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Home : 2007 : Jul : 2

    first things first
    By roo

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    First of all, congratulations on your new job...no matter how prepared you are, it will be an adventure! Now to get started...this is what I would do.
    -Write down a list of your questions...all of them... no matter how big or small...about the school, the kids, the curriculum, the grade...whatever.
    -Have you met the other teachers at your grade level (assuming there are some)? If not, get in touch with them. Or if you were assigned a mentor, get in touch with her. Schedule a face to face meeting. Get those questions out in the open and find out what they have to say. Every school is different, so their feedback will be helpful
    -Have you read The First Day of School, by Harry Wong? If not, do. It addresses a lot of your concerns.
    -If you haven't gotten into your classroom, see if you can. You need to find out what you have and reorganize it to make it yours. Knowing what goes where will help you identify your procedures and routines. Where will they turn in papers. Where do they check out books? Where do they find out what's for homework? That sort of thing. Getting some basics in place will help you feel calmer and more prepared.
    -Get ahold of any materials you are expected to use, along with your state standards/curriculum. You need to map out a general plan for your year of what you'll be doing when. You don't have to get too specific yet. Just get an idea of your pacing. How long do you think you'll have to spend on your units so you can fit it all in. You don't want to spend 2 months on multiplication, and not have time for geometry later (I teach math, can you tell?;) )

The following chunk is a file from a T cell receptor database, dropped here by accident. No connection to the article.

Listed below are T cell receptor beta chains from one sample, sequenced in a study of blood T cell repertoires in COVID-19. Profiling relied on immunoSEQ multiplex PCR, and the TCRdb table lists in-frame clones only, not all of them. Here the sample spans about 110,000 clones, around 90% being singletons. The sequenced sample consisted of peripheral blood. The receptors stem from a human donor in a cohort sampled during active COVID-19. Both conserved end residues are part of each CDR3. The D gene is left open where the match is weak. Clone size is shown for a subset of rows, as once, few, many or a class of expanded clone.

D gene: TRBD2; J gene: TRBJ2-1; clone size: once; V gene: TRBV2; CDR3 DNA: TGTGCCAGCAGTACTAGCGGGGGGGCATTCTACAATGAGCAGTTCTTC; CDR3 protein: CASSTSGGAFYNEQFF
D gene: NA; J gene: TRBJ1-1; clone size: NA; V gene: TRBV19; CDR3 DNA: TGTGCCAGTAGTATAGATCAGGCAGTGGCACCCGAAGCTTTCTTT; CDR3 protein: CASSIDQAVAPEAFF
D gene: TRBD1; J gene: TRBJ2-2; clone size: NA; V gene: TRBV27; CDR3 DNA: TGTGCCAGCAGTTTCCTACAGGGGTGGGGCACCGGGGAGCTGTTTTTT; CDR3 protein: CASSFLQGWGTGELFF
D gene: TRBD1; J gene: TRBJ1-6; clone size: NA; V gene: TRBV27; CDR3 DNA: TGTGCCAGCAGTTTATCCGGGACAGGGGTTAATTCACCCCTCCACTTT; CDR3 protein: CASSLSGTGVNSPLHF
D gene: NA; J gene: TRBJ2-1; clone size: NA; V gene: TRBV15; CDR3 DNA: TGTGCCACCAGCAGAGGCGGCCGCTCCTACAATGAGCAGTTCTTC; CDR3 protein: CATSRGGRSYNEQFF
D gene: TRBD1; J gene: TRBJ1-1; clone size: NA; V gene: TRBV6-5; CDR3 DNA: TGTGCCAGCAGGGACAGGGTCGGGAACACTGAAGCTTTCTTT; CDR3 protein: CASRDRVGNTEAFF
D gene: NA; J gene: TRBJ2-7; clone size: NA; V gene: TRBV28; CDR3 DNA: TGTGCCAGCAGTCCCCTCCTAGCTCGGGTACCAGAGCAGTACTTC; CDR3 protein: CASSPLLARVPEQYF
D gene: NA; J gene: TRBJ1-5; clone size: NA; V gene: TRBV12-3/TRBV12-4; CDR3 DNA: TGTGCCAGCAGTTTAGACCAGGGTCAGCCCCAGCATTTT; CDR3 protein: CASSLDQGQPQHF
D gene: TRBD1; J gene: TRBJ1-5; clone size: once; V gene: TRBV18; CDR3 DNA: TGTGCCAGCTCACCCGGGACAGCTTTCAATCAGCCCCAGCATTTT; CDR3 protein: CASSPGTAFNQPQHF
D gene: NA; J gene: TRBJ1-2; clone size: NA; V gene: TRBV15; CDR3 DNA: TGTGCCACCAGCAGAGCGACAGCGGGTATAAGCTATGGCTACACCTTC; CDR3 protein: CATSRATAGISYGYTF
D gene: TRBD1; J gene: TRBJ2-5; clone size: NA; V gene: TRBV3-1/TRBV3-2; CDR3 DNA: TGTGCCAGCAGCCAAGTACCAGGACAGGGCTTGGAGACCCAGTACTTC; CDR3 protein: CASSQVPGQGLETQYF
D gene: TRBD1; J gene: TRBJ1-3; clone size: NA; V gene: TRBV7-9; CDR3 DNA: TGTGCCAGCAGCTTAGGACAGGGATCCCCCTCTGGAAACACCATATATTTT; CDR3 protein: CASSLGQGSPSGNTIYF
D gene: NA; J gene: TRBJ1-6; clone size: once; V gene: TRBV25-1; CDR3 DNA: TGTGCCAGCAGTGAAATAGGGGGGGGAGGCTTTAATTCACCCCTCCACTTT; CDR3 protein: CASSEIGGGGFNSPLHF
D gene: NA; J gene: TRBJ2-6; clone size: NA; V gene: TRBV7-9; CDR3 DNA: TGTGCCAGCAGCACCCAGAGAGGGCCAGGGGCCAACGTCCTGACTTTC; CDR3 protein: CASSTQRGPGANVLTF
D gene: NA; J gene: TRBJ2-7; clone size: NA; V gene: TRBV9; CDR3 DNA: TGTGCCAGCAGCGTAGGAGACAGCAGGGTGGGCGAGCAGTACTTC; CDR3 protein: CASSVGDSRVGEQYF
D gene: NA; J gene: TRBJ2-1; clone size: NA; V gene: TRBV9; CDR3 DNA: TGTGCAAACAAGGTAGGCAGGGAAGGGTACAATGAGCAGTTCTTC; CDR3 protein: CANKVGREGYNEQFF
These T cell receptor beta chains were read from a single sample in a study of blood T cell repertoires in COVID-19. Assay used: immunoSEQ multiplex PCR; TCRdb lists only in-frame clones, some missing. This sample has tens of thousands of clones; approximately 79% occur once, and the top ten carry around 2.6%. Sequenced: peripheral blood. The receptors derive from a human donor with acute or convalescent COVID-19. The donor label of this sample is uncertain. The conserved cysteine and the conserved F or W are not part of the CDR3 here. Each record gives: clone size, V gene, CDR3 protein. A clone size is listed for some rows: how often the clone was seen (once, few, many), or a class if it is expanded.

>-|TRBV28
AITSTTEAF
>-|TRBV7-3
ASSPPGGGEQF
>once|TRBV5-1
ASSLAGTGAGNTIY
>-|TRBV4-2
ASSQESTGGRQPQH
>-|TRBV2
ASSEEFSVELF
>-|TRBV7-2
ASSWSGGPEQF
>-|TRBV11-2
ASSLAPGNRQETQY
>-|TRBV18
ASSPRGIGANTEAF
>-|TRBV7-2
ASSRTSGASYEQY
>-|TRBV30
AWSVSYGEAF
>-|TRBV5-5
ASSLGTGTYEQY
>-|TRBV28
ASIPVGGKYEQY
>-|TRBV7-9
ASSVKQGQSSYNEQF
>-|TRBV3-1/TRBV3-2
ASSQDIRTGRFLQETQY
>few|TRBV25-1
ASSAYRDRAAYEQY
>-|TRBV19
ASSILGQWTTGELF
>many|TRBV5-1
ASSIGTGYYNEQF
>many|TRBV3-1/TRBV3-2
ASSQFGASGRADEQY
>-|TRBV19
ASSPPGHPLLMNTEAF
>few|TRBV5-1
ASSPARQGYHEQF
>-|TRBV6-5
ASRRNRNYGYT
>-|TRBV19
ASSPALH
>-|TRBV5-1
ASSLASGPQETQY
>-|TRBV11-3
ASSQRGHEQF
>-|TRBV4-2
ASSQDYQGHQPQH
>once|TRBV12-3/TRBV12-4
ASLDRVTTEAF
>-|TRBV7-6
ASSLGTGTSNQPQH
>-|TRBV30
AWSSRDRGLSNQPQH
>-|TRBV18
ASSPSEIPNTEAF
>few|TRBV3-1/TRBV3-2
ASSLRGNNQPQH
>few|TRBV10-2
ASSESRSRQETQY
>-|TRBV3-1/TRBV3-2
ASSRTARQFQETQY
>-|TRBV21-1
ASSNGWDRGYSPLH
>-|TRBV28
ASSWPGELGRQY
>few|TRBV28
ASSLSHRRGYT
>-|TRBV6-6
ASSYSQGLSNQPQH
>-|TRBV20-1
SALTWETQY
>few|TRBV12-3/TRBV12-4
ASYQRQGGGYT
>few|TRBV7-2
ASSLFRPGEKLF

-You need to make a master plan for your daily/weekly schedule. Determine when you will be teaching what. You'll probably have a set schedule of special classes (art, music, p.e.,) lunch, etc. Talk to your colleagues to see if there's anything else or if there's something else you need to work around. This will give you an example of your time frame and you can get a schedule in place.
    -Find out if your school or grade level has a discipline plan in place. If so, you know what your discipline system will be. If not, it's time to determine your rules (usually no more than 3-4) and consequences.
    -I really try to focus on rules, procedures, and routines during the first week. We do start teaching math, science, and social studies that week, but pretty much everything else is getting to know the classroom expectations. Once you know how your classroom is going to work, make a list of those things the kids will need to know. Prioritize it and print it out. This will be your checklist for things to cover during the first day/week.
    That's a lot, and some of it is pretty vague. I'll be happy to help with more specifics, if you want. I've been teaching for 14 years, and this is my 12th in 4th grade, so I've got some experience at this. Good luck!

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